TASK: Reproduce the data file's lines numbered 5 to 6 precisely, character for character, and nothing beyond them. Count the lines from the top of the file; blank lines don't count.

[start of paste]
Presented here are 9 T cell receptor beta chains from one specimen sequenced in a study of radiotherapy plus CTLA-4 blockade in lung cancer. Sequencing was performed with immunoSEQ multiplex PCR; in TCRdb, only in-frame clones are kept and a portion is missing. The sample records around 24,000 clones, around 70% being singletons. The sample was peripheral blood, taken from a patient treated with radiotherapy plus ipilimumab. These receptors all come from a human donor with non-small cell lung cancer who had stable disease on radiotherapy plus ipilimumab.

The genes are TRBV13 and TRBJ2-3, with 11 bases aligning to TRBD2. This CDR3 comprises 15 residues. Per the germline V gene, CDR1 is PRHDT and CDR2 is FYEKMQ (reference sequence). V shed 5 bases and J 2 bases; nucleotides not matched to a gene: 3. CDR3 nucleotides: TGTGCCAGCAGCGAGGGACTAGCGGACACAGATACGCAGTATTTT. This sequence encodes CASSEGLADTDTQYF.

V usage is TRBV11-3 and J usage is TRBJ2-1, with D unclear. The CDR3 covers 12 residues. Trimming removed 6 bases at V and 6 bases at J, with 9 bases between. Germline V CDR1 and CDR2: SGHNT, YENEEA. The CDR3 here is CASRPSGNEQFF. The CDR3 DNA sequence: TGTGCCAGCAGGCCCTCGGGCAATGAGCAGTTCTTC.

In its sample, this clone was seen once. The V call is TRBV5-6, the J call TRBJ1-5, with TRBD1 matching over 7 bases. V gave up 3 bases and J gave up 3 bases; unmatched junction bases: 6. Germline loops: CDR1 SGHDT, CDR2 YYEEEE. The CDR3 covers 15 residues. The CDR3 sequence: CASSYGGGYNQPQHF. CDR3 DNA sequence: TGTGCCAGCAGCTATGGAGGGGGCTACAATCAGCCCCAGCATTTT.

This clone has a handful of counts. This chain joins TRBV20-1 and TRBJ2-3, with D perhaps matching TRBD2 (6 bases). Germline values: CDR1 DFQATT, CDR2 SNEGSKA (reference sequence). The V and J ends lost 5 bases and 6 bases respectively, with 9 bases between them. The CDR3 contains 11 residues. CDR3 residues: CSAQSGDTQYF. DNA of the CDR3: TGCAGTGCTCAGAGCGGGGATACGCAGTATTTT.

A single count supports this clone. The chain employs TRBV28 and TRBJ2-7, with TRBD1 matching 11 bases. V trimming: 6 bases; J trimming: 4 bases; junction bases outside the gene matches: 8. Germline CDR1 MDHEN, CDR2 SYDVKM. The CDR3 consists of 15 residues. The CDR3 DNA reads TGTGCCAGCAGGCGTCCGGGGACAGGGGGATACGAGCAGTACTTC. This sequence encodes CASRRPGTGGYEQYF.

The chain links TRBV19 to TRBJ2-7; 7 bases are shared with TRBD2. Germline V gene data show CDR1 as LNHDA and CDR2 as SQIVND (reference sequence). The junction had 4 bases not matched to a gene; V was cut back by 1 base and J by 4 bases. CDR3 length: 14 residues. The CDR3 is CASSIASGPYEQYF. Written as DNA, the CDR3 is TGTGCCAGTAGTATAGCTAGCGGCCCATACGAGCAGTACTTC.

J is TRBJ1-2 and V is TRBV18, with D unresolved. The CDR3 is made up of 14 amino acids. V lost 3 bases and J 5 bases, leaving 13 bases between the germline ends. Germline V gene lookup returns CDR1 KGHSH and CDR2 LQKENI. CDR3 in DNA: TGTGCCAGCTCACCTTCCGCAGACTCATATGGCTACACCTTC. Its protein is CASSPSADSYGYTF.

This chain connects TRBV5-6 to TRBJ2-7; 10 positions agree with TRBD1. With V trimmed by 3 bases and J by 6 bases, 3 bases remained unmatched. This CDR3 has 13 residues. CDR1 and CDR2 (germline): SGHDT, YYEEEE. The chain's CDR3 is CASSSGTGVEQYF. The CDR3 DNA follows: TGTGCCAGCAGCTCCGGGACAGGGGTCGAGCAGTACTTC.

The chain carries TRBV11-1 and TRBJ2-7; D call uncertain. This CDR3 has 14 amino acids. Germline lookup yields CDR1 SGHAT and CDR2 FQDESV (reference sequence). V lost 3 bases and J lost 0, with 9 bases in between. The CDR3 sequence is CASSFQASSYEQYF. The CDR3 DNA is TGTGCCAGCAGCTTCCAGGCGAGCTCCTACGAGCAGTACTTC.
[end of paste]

This clone has a handful of counts. This chain joins TRBV20-1 and TRBJ2-3, with D perhaps matching TRBD2 (6 bases). Germline values: CDR1 DFQATT, CDR2 SNEGSKA (reference sequence). The V and J ends lost 5 bases and 6 bases respectively, with 9 bases between them. The CDR3 contains 11 residues. CDR3 residues: CSAQSGDTQYF. DNA of the CDR3: TGCAGTGCTCAGAGCGGGGATACGCAGTATTTT.

A single count supports this clone. The chain employs TRBV28 and TRBJ2-7, with TRBD1 matching 11 bases. V trimming: 6 bases; J trimming: 4 bases; junction bases outside the gene matches: 8. Germline CDR1 MDHEN, CDR2 SYDVKM. The CDR3 consists of 15 residues. The CDR3 DNA reads TGTGCCAGCAGGCGTCCGGGGACAGGGGGATACGAGCAGTACTTC. This sequence encodes CASRRPGTGGYEQYF.